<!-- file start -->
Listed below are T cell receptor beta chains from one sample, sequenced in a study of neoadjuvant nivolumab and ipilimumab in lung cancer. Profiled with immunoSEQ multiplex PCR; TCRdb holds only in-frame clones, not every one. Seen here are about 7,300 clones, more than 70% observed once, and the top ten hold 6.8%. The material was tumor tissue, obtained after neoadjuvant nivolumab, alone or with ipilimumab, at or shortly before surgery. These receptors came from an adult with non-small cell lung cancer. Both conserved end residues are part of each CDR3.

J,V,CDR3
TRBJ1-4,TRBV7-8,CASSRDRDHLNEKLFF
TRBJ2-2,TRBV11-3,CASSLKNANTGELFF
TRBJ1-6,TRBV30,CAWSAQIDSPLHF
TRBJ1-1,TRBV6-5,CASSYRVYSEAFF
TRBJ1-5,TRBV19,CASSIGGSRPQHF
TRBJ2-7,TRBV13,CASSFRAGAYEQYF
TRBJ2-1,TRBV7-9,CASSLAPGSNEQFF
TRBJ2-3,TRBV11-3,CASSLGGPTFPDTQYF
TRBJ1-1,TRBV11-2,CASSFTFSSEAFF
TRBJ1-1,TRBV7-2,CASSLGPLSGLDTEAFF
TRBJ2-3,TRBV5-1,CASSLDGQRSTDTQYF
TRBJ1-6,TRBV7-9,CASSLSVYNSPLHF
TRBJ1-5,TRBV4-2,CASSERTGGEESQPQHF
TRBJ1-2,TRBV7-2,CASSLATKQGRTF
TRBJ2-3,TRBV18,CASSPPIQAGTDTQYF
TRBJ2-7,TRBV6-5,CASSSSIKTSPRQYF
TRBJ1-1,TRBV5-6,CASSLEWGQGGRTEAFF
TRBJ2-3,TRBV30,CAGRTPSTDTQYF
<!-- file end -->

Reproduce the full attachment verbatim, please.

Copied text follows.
Listed below are T cell receptor beta chains from one sample, sequenced in a study of neoadjuvant nivolumab and ipilimumab in lung cancer. Profiled with immunoSEQ multiplex PCR; TCRdb holds only in-frame clones, not every one. Seen here are about 7,300 clones, more than 70% observed once, and the top ten hold 6.8%. The material was tumor tissue, obtained after neoadjuvant nivolumab, alone or with ipilimumab, at or shortly before surgery. These receptors came from an adult with non-small cell lung cancer. Both conserved end residues are part of each CDR3.

J,V,CDR3
TRBJ1-4,TRBV7-8,CASSRDRDHLNEKLFF
TRBJ2-2,TRBV11-3,CASSLKNANTGELFF
TRBJ1-6,TRBV30,CAWSAQIDSPLHF
TRBJ1-1,TRBV6-5,CASSYRVYSEAFF
TRBJ1-5,TRBV19,CASSIGGSRPQHF
TRBJ2-7,TRBV13,CASSFRAGAYEQYF
TRBJ2-1,TRBV7-9,CASSLAPGSNEQFF
TRBJ2-3,TRBV11-3,CASSLGGPTFPDTQYF
TRBJ1-1,TRBV11-2,CASSFTFSSEAFF
TRBJ1-1,TRBV7-2,CASSLGPLSGLDTEAFF
TRBJ2-3,TRBV5-1,CASSLDGQRSTDTQYF
TRBJ1-6,TRBV7-9,CASSLSVYNSPLHF
TRBJ1-5,TRBV4-2,CASSERTGGEESQPQHF
TRBJ1-2,TRBV7-2,CASSLATKQGRTF
TRBJ2-3,TRBV18,CASSPPIQAGTDTQYF
TRBJ2-7,TRBV6-5,CASSSSIKTSPRQYF
TRBJ1-1,TRBV5-6,CASSLEWGQGGRTEAFF
TRBJ2-3,TRBV30,CAGRTPSTDTQYF